Tuesday, 18 June, 2024
HomeInfectious DiseasesBird flu hits third US farmworker but symptoms differ

Bird flu hits third US farmworker but symptoms differ

Although a third American farmworker has been infected with bird flu, heightening concerns about an outbreak among dairy cattle that was first identified in March, experts insist the threat to the general public remains low.

However, the worker is the first in this outbreak to display respiratory symptoms, including a cough, sore throat and watery eyes, which generally increase the likelihood of transmission to other people, reports The New York Times.

The other two people had only severe eye infections, possibly because of exposure to contaminated milk.

All three individuals had direct exposure to dairy cows, and so far none has spread the virus to other people, said Dr Nirav Shah, principal deputy director of the US Centres for Disease Control and Prevention (CDC).

“That suggests that the virus (H5N1), has not acquired the ability to spread among people and that the threat to the general public remains low.

“This newest case does not change the CDC’s H5N1 influenza risk assessment level for the general public. We should remain alert, not be alarmed.”

But the case does highlight the ongoing risk to farm workers.

It is the second in Michigan, but the affected person worked on a different farm from the worker diagnosed last week. All three cases have so far have been treated with the antiviral medication oseltamivir, sometimes marketed as Tamiflu.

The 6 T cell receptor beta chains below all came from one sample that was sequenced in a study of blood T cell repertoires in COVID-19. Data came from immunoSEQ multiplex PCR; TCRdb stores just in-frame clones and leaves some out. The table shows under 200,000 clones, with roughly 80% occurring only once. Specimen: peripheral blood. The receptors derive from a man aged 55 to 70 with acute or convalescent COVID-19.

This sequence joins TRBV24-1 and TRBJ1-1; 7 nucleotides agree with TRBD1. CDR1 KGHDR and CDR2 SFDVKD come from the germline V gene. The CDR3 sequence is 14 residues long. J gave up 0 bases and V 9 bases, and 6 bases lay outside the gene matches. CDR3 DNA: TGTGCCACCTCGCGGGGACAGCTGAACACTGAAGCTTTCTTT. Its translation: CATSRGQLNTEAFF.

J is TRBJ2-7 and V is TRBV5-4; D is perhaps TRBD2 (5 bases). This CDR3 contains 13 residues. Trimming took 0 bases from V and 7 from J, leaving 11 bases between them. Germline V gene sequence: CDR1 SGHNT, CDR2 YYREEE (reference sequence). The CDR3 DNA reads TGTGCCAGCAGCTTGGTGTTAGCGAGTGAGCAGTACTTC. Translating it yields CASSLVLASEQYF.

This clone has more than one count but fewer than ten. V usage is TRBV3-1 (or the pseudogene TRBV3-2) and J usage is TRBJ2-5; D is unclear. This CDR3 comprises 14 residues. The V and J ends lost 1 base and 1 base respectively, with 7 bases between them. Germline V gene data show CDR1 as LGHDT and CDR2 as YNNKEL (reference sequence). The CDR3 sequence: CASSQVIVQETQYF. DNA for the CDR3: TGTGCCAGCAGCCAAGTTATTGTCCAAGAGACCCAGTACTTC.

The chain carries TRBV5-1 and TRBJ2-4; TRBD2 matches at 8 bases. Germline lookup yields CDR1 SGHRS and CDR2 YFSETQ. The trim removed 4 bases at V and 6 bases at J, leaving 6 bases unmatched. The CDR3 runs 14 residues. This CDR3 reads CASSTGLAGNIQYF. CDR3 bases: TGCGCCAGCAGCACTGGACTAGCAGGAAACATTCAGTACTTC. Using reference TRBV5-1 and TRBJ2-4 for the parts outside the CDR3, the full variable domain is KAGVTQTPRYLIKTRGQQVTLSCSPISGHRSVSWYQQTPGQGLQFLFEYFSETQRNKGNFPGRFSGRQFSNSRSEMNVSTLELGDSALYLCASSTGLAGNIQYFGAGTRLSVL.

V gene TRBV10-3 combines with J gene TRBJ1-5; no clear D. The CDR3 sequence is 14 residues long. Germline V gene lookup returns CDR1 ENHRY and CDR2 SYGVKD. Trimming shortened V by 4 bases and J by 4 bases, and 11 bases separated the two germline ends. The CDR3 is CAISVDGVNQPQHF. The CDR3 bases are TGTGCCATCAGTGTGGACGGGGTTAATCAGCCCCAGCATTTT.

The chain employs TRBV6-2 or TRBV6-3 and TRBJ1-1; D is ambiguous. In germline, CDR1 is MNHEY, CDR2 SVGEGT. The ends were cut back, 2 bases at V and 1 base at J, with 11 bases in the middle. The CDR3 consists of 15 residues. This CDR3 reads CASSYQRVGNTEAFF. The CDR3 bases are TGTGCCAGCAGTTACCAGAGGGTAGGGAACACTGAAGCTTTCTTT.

Rick Bright, the chief executive of Bright Global Health, a consulting company that focuses on improving responses to public health emergencies, said federal officials are “months behind sharing virus sequence data”.

“This is how pandemics start,” he said.

Shah said new flu viruses often provoke respiratory symptoms without further spread to other people.

Different route

This latest patient may have had different symptoms because of the exposure dose, a different exposure route, predisposing genetic or medical factors or a combination of those attributes, said Angela Rasmussen, a research scientist at the Vaccine and Infectious Disease Organisation at the University of Saskatchewan in Canada.

She added that gaining more information about how the person was infected and about whether the virus has evolved to infect people more readily was crucial.

Genetic analysis of the virus infecting the worker may be difficult because the amount obtained from the patient was very low.

“But every time the virus is able to replicate in a person, there is potential for it to adapt to humans and gain molecular features for replication in the respiratory tract and to spread person-to-person,” said Seema Lakdawala, a virologist at Emory University in Atlanta.

Officials are monitoring about 350 people who may have been exposed, about 220 of them in Michigan alone. So far relatively few farmworkers, about 40, have consented to testing.

The Agriculture Department announced it was budgeting $824m in new funding to quickly detect cases in poultry and livestock. It is also launching a voluntary programme for producers to test bulk milk, enabling them to transport virus-free herds across state lines without having to test individual cows.

Federal officials could be doing more to protect farm workers and the public, experts said.

“Vaccines from the national stockpile should be released for veterinarians and dairy farm workers willing to take it,”. Lakdawala said. “We have an opportunity to reduce human infections and we need to do it now.”


The New York Times article – Bird Flu Has Infected a Third US Farmworker(Restricted access)


See more from MedicalBrief archives:


US and Europe move to secure bird flu jabs


Bird flu outbreak unlikely among humans, say experts


American gets bird flu from infected cow

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